How did it all start? From what humble beginnings? From whose dreams? Aided by the memories of many individuals, we have gleaned the following history of the work of many dedicated volunteers whose names were never recorded. Camp Laurelwood has grown through the generosity and efforts of many people. Some are well known while others are known only in the hearts and minds of families and friends. Camp Laurelwood was started by The Women’s Assembly, an auxiliary group of the New Haven Jewish Community Center. The same group established the Camp Laurelwood Scholarship Fund.
From 1931 to 1936, and inspired by a Jewish camp in Massachusetts, Camp Laurelwood began as a day camp facility. But after 1936, the rapidly growing operation no longer fit its rented space along the Pine River in Northford, Connecticut. After an exhaustive survey to find a suitable permanent location, the current property in North Madison, Connecticut was purchased.
Camp Laurelwood started with no money in the bank; it had only the spirit, devoted service and will of self-sacrificing men and women, to provide deserving Jewish children from New Haven the benefits of a summer camp experience. A $1,000 loan from the New Haven Jewish Community Center covered more than one-third of the $2,850 purchase price for the North Madison property.
Tents were staked out to house the children, camp director and staff-one side of the road for girls and the other for boys. The first essential need was drinking water, which was obtained by driving a 200-foot deep well into the bedrock. The dining hall from the rented location in Northford was disassembled, transported to North Madison, and erected on a new foundation. Part of the building was used for a small office.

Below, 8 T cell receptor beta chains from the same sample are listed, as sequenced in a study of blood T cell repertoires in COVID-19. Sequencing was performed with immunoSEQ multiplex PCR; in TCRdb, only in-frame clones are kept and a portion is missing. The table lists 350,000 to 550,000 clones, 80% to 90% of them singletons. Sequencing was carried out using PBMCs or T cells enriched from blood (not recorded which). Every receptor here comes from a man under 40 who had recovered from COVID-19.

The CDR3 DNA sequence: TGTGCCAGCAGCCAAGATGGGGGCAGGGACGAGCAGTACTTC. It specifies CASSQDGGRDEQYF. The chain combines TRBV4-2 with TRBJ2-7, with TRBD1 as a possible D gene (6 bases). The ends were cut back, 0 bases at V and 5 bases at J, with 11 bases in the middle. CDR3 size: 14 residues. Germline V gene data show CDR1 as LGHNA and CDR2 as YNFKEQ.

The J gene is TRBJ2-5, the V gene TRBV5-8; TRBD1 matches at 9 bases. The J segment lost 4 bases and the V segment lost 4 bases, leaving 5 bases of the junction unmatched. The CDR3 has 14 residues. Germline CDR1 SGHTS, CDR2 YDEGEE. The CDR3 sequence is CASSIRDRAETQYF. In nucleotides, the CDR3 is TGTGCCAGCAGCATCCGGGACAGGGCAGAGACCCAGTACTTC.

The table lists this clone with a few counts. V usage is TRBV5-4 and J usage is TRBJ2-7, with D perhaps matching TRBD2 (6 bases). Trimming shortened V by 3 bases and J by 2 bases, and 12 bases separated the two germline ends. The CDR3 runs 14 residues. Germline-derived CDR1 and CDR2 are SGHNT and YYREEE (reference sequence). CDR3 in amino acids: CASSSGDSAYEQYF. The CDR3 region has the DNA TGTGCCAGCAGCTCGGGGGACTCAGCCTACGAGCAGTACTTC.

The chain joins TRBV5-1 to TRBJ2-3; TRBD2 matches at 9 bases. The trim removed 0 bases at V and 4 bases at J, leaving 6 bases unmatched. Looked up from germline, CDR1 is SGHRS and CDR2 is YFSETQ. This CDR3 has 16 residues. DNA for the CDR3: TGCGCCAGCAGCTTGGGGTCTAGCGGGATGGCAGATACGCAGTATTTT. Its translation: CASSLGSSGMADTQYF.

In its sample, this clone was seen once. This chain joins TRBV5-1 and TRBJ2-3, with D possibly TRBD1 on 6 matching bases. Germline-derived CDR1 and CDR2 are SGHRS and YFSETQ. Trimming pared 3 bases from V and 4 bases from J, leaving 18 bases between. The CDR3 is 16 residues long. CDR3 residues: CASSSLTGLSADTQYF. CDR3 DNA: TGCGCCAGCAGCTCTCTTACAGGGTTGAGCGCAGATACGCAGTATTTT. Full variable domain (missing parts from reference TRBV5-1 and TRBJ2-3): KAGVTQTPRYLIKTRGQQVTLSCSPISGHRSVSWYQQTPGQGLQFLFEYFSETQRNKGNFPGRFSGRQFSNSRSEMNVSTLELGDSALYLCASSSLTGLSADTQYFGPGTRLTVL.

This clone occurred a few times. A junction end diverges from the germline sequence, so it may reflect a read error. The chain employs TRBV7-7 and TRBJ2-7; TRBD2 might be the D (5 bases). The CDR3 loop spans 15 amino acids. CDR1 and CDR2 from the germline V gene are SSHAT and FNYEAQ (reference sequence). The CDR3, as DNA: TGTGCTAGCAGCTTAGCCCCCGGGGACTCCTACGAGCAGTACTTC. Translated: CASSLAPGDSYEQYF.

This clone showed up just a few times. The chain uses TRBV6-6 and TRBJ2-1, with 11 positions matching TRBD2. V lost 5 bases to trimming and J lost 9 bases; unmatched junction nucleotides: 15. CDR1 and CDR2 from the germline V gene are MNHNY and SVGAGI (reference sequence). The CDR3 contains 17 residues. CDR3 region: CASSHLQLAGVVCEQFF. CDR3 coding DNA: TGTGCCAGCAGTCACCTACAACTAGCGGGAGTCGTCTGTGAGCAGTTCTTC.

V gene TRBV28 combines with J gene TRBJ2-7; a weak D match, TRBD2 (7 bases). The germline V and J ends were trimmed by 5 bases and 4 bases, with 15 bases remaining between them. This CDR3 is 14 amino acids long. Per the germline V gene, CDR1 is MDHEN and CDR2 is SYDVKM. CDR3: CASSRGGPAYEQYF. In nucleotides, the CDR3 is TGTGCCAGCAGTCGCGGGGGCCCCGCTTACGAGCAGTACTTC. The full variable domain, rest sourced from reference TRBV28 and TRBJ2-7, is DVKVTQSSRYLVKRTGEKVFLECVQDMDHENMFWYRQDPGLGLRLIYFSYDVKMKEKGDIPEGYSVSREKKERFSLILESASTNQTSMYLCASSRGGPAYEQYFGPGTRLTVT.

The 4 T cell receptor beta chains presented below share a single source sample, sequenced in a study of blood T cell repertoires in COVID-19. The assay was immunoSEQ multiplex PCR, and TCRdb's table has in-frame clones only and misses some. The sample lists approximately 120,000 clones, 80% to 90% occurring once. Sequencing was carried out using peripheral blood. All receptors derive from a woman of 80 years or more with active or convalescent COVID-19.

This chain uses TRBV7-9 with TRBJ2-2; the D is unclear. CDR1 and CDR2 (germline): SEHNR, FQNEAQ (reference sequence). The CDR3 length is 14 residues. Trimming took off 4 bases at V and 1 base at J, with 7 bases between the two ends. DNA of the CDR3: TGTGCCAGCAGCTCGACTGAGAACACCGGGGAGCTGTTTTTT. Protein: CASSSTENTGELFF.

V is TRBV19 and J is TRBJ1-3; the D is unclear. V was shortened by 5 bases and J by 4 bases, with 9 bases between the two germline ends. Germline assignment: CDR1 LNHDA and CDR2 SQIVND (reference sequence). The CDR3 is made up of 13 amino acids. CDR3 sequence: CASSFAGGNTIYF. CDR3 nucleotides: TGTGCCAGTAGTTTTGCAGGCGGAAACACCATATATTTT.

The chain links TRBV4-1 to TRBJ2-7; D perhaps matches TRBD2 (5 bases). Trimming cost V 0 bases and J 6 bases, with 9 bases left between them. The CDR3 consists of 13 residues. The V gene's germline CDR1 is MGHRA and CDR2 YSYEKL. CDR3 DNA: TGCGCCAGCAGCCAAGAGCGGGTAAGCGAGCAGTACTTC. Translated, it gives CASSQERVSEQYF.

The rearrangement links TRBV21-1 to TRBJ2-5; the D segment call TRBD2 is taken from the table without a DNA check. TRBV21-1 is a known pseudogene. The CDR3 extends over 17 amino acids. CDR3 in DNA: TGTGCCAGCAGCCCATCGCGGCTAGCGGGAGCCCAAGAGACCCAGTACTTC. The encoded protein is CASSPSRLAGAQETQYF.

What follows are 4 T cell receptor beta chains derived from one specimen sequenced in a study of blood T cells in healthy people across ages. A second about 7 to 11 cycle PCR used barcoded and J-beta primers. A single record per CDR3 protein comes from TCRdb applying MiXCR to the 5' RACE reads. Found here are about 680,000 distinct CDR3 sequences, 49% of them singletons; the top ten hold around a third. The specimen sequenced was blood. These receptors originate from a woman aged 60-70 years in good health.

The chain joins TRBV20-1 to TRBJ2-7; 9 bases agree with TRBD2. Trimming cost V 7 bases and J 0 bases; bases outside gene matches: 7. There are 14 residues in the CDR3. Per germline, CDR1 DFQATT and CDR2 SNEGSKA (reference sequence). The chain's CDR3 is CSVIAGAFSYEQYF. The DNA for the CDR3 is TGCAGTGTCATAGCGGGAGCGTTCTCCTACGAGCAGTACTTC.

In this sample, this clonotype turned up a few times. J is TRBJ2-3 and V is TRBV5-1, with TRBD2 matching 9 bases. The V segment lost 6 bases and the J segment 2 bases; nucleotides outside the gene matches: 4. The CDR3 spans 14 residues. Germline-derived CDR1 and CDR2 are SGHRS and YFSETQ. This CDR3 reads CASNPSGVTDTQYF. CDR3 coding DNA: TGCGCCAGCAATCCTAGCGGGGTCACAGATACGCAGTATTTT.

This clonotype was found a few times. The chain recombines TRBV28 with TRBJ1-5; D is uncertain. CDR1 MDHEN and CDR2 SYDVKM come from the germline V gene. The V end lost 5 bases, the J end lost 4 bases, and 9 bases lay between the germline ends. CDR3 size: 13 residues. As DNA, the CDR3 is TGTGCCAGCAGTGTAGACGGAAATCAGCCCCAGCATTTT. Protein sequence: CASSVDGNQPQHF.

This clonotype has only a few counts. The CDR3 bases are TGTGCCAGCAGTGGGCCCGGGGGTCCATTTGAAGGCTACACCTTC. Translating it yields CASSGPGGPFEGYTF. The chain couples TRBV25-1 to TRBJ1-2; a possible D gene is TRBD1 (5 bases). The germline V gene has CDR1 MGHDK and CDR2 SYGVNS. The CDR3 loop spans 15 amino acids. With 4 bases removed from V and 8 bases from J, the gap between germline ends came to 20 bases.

The Camp Laurelwood we know today began in 1937, when Nathan Podoloff, President of the New Haven Jewish Community Center - along with Director Eli Kogas, Irene Glazer and Rose Fox - signed the Articles of Association.
Camp Laurelwood was incorporated on April 28, 1937 as the New Haven Jewish Community Center Camp. In 1980, it became Camp Laurelwood, Inc.
How far we have come!
Written by Bertha Konowitz, 1911-2008. Bertha served on Laurelwood’s board along with her husband Jack for many years and was considered the Camp’s Historian. This piece was also published in ‘The “Official” Coffee Table Book’ - FUN, FRIENDS, FOREVER - 75 Years of Camp Laurelwood Memories.